Seated cable rows are a staple in almost all back workout programs. Almost every gym around the world has a variant of the rowing machine. The seated cable row is such a popular lift that it makes us wonder if people are leaving gains on the table by overlooking other incredibly effective back exercises.
Before we jump into the seated cable row alternatives, let’s dive into the anatomy of the back exercises so that we can better understand why you need to prefer some lifts over others. Being equipped with the right knowledge will help you make better decisions in the gym.
The back is one of the biggest muscle groups. A good back workout should be as exhausting (if not more) than a grueling leg workout. You should be running on fumes and crawling out of the gym after every back training session. The thought of a back workout should ignite the same anxiety and terror as a GVT squat session.
A V-tapered back is the trademark of aesthetics and symmetry. No matter how big your arms or legs are if you don’t have broad shoulders and a tight waist, your physique is never going to look proportionate. A V-tapered back will, in fact, make your muscles look bigger as it will add to the size illusion.
The Ultimate Back Workout
Your back workouts should consist of two types of movements:
- Rowing Exercises
- Pulling Exercises
Pulling exercises like lateral pulldowns, dumbbells pullovers, straight-arm pulldowns, and pull-ups help in building the width of your back. These exercises help in building a wide back and give you the V-taper. Rowing movements, on the other hand, like the seated cable rows, dumbbells, and barbell rows, help in building the thickness and girth in the back.
Rowing (horizontal-pulling) movements involve the recruitment of the arms, lats, and scapula. The depression and retraction of the shoulder blades train the lats, improves lower trap engagement, and strengthens the rhomboids.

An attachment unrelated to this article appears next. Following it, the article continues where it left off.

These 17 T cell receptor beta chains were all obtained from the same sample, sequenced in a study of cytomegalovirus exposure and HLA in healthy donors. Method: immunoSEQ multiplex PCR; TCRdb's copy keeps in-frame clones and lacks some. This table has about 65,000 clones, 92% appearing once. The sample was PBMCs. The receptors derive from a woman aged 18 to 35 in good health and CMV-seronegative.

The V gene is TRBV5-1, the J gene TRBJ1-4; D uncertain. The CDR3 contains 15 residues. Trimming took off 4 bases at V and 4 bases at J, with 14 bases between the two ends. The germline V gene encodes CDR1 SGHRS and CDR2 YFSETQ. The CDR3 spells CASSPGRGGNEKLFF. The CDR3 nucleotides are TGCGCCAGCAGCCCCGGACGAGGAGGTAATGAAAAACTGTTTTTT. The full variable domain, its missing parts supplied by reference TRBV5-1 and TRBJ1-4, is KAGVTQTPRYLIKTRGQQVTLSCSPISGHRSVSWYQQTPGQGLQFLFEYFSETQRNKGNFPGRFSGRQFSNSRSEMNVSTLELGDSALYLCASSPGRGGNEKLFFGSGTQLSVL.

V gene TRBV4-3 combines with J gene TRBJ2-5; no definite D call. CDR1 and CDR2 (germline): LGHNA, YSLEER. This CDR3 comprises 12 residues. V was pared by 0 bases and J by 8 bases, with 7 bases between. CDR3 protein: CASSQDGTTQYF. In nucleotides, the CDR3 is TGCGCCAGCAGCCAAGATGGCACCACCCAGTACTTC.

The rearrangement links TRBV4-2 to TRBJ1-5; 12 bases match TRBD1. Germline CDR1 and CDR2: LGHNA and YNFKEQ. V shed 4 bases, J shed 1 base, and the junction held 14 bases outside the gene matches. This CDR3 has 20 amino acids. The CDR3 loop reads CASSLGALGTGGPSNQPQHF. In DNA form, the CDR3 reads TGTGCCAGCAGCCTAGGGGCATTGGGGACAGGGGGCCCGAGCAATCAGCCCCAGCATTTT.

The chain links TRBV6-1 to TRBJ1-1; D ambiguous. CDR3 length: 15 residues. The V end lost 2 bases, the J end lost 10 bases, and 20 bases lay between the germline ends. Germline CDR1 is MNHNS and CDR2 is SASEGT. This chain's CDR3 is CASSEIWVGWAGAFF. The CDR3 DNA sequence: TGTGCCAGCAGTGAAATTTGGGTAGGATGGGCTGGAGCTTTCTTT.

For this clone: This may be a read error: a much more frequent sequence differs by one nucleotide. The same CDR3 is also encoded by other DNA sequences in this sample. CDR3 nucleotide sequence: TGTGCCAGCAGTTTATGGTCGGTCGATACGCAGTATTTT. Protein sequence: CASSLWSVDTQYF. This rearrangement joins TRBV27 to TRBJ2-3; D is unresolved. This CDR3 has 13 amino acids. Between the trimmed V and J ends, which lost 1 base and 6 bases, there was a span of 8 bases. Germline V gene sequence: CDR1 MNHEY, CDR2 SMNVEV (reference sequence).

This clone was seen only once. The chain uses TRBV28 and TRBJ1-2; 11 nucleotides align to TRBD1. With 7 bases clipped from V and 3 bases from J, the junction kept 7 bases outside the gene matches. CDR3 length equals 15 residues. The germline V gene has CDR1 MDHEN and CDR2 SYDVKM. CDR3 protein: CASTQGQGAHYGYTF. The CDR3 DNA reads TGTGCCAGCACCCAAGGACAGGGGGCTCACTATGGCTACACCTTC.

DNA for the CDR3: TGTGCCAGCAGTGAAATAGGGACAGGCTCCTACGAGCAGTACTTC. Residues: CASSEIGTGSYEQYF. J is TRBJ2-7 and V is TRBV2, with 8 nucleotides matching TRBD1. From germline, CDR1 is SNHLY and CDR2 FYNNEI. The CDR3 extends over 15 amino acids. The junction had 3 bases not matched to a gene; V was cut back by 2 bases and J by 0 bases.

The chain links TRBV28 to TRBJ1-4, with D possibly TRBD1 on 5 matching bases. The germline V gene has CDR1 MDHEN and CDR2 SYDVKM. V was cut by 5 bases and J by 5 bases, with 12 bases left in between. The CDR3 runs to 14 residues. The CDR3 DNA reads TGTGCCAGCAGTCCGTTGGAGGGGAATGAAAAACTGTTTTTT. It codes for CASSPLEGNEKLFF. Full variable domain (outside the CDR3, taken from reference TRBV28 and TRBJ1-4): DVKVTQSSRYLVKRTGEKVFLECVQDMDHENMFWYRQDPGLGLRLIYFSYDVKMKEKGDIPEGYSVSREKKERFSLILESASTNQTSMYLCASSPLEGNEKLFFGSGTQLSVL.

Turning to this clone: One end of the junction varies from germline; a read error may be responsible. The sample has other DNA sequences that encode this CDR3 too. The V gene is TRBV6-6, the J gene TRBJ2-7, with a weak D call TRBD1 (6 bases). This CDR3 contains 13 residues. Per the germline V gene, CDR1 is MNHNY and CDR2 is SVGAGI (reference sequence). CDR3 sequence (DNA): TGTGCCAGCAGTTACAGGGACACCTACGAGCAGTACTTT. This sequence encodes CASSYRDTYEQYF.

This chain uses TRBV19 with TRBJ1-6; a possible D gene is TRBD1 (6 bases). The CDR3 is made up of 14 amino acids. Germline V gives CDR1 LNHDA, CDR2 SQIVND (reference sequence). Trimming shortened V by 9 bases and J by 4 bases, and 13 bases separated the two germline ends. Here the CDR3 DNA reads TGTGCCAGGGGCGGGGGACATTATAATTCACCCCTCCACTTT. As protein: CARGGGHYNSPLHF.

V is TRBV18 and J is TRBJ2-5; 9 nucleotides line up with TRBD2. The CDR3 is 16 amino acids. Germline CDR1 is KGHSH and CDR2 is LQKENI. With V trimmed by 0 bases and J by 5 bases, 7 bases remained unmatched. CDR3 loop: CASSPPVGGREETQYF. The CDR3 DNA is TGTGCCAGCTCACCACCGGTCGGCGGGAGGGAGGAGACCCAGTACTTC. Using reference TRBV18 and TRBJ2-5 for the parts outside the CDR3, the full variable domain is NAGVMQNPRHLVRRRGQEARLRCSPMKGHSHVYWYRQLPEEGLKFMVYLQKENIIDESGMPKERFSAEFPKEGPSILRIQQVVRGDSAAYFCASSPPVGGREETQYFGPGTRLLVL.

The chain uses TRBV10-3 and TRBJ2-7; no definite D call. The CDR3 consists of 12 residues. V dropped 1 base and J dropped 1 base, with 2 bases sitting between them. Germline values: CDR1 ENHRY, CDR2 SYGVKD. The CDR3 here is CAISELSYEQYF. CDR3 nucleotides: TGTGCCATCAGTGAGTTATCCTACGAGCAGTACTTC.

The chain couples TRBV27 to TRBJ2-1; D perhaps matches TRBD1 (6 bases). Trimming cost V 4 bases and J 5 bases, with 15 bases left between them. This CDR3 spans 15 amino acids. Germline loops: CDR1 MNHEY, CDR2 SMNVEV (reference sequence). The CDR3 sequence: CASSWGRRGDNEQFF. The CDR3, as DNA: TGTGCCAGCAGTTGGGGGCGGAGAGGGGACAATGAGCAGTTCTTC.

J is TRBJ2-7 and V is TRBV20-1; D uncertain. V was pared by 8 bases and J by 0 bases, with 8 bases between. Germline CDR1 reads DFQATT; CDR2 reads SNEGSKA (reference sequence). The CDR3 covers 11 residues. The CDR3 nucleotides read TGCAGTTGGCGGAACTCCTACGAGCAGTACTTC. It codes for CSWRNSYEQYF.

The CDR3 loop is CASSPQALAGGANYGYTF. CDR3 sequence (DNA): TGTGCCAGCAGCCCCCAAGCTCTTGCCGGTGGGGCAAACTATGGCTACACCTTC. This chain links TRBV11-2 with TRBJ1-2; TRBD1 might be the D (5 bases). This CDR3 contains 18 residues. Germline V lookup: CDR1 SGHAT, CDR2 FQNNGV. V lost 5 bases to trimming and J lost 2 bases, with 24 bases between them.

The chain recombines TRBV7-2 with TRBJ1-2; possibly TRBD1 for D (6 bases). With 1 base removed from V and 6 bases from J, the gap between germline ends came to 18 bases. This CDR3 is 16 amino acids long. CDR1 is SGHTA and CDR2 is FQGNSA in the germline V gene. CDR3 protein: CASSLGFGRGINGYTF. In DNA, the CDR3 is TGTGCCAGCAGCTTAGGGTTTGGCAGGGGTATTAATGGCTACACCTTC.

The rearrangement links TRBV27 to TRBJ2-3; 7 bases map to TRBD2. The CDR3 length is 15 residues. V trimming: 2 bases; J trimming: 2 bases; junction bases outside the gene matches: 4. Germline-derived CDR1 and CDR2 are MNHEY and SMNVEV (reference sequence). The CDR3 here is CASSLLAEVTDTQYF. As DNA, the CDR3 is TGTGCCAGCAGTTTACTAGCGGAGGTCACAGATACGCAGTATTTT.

Not only do the seated cable rows improve the aesthetics of your back and lats, but they can also help with posture. Many rookies make the mistake of overly relying on one kind of exercise. Either their workouts get isolation or compound exercise heavy, or they focus too much on pulling exercises and forget everything about the rowing movements.
Best Seated Cable Row Alternatives:
1. Single-Arm Dumbbell Rows
Many people lack in the back department because they can’t recruit all the muscle fibers in their lats. A big reason behind this is that, unlike your pecs or biceps, it’s hard to develop a mind-muscle connection with your back because you can’t see it in the mirror while training.
Range of motion is the other factor keeping you from achieving a solid back. Many people struggle with their form in compound back training lifts and hence aren’t able to follow a full range of motion. Performing single-arm dumbbell rows put you in the perfect spot to make the most of your back training as you’re supporting your body with one hand while you lift with the other.
How to do Single-Arm Dumbbell Rows: